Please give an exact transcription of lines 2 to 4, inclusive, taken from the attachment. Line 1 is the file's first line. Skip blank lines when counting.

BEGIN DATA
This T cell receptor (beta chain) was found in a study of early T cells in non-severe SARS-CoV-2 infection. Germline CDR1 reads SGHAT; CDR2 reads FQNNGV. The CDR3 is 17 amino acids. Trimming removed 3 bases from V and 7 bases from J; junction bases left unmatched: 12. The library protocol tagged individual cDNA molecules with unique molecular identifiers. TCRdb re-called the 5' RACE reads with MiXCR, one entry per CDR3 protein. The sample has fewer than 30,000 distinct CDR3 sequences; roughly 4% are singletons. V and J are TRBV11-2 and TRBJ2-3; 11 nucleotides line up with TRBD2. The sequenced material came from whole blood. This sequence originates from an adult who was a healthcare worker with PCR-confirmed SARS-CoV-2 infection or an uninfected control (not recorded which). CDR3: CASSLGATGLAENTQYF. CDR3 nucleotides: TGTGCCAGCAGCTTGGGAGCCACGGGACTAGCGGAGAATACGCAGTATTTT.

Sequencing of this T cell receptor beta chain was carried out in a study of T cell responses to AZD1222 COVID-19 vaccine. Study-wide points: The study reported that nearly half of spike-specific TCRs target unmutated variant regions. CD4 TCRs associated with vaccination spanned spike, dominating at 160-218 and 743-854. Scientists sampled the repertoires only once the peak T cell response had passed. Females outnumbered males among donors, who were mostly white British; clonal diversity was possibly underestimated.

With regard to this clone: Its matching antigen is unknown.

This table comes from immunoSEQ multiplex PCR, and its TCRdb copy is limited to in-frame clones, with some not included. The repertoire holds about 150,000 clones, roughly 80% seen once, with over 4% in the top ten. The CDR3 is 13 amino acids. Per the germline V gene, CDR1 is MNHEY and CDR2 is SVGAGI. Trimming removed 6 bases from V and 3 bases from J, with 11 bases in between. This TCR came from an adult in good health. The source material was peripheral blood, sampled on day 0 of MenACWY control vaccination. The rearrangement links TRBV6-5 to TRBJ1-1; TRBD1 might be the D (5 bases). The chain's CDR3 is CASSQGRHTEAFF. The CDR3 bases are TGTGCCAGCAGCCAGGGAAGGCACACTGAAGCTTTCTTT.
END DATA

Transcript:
Sequencing of this T cell receptor beta chain was carried out in a study of T cell responses to AZD1222 COVID-19 vaccine. Study-wide points: The study reported that nearly half of spike-specific TCRs target unmutated variant regions. CD4 TCRs associated with vaccination spanned spike, dominating at 160-218 and 743-854. Scientists sampled the repertoires only once the peak T cell response had passed. Females outnumbered males among donors, who were mostly white British; clonal diversity was possibly underestimated.

With regard to this clone: Its matching antigen is unknown.

This table comes from immunoSEQ multiplex PCR, and its TCRdb copy is limited to in-frame clones, with some not included. The repertoire holds about 150,000 clones, roughly 80% seen once, with over 4% in the top ten. The CDR3 is 13 amino acids. Per the germline V gene, CDR1 is MNHEY and CDR2 is SVGAGI. Trimming removed 6 bases from V and 3 bases from J, with 11 bases in between. This TCR came from an adult in good health. The source material was peripheral blood, sampled on day 0 of MenACWY control vaccination. The rearrangement links TRBV6-5 to TRBJ1-1; TRBD1 might be the D (5 bases). The chain's CDR3 is CASSQGRHTEAFF. The CDR3 bases are TGTGCCAGCAGCCAGGGAAGGCACACTGAAGCTTTCTTT.